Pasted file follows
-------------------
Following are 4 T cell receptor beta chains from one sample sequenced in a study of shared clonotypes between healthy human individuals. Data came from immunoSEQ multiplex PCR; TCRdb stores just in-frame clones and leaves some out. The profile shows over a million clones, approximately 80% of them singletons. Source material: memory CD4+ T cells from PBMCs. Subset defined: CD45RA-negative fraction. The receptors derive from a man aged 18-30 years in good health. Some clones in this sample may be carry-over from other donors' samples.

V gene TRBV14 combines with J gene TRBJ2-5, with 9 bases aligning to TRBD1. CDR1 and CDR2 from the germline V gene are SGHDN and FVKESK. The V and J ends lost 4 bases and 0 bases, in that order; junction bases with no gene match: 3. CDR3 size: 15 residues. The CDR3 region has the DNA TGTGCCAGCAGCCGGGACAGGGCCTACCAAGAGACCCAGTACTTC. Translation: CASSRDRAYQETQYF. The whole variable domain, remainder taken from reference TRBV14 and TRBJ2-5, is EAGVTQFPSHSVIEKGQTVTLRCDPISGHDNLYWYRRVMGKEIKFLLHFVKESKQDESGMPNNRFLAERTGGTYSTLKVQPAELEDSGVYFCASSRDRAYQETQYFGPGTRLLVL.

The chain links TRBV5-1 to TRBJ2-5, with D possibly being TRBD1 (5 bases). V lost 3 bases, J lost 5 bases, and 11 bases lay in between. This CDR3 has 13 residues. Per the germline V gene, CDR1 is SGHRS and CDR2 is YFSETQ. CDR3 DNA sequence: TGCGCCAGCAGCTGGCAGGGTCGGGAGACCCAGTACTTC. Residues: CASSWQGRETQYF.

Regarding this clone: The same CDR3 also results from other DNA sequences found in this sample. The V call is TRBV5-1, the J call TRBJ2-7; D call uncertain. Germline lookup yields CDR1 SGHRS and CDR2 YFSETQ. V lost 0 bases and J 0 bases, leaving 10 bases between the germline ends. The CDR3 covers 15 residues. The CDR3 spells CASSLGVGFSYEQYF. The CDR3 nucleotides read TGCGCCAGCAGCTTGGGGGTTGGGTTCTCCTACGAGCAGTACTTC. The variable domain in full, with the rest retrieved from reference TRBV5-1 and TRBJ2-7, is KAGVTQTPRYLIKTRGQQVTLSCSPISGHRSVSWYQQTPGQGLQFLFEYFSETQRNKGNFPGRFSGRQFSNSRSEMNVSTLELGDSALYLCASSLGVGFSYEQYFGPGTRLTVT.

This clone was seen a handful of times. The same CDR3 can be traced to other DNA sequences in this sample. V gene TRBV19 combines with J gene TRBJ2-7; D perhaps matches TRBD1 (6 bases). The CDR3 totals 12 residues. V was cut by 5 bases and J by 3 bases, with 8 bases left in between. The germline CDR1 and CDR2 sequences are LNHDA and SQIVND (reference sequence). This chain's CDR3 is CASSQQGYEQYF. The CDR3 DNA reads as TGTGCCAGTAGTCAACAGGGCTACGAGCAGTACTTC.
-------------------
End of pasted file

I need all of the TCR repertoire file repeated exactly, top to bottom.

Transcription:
Following are 4 T cell receptor beta chains from one sample sequenced in a study of shared clonotypes between healthy human individuals. Data came from immunoSEQ multiplex PCR; TCRdb stores just in-frame clones and leaves some out. The profile shows over a million clones, approximately 80% of them singletons. Source material: memory CD4+ T cells from PBMCs. Subset defined: CD45RA-negative fraction. The receptors derive from a man aged 18-30 years in good health. Some clones in this sample may be carry-over from other donors' samples.

V gene TRBV14 combines with J gene TRBJ2-5, with 9 bases aligning to TRBD1. CDR1 and CDR2 from the germline V gene are SGHDN and FVKESK. The V and J ends lost 4 bases and 0 bases, in that order; junction bases with no gene match: 3. CDR3 size: 15 residues. The CDR3 region has the DNA TGTGCCAGCAGCCGGGACAGGGCCTACCAAGAGACCCAGTACTTC. Translation: CASSRDRAYQETQYF. The whole variable domain, remainder taken from reference TRBV14 and TRBJ2-5, is EAGVTQFPSHSVIEKGQTVTLRCDPISGHDNLYWYRRVMGKEIKFLLHFVKESKQDESGMPNNRFLAERTGGTYSTLKVQPAELEDSGVYFCASSRDRAYQETQYFGPGTRLLVL.

The chain links TRBV5-1 to TRBJ2-5, with D possibly being TRBD1 (5 bases). V lost 3 bases, J lost 5 bases, and 11 bases lay in between. This CDR3 has 13 residues. Per the germline V gene, CDR1 is SGHRS and CDR2 is YFSETQ. CDR3 DNA sequence: TGCGCCAGCAGCTGGCAGGGTCGGGAGACCCAGTACTTC. Residues: CASSWQGRETQYF.

Regarding this clone: The same CDR3 also results from other DNA sequences found in this sample. The V call is TRBV5-1, the J call TRBJ2-7; D call uncertain. Germline lookup yields CDR1 SGHRS and CDR2 YFSETQ. V lost 0 bases and J 0 bases, leaving 10 bases between the germline ends. The CDR3 covers 15 residues. The CDR3 spells CASSLGVGFSYEQYF. The CDR3 nucleotides read TGCGCCAGCAGCTTGGGGGTTGGGTTCTCCTACGAGCAGTACTTC. The variable domain in full, with the rest retrieved from reference TRBV5-1 and TRBJ2-7, is KAGVTQTPRYLIKTRGQQVTLSCSPISGHRSVSWYQQTPGQGLQFLFEYFSETQRNKGNFPGRFSGRQFSNSRSEMNVSTLELGDSALYLCASSLGVGFSYEQYFGPGTRLTVT.

This clone was seen a handful of times. The same CDR3 can be traced to other DNA sequences in this sample. V gene TRBV19 combines with J gene TRBJ2-7; D perhaps matches TRBD1 (6 bases). The CDR3 totals 12 residues. V was cut by 5 bases and J by 3 bases, with 8 bases left in between. The germline CDR1 and CDR2 sequences are LNHDA and SQIVND (reference sequence). This chain's CDR3 is CASSQQGYEQYF. The CDR3 DNA reads as TGTGCCAGTAGTCAACAGGGCTACGAGCAGTACTTC.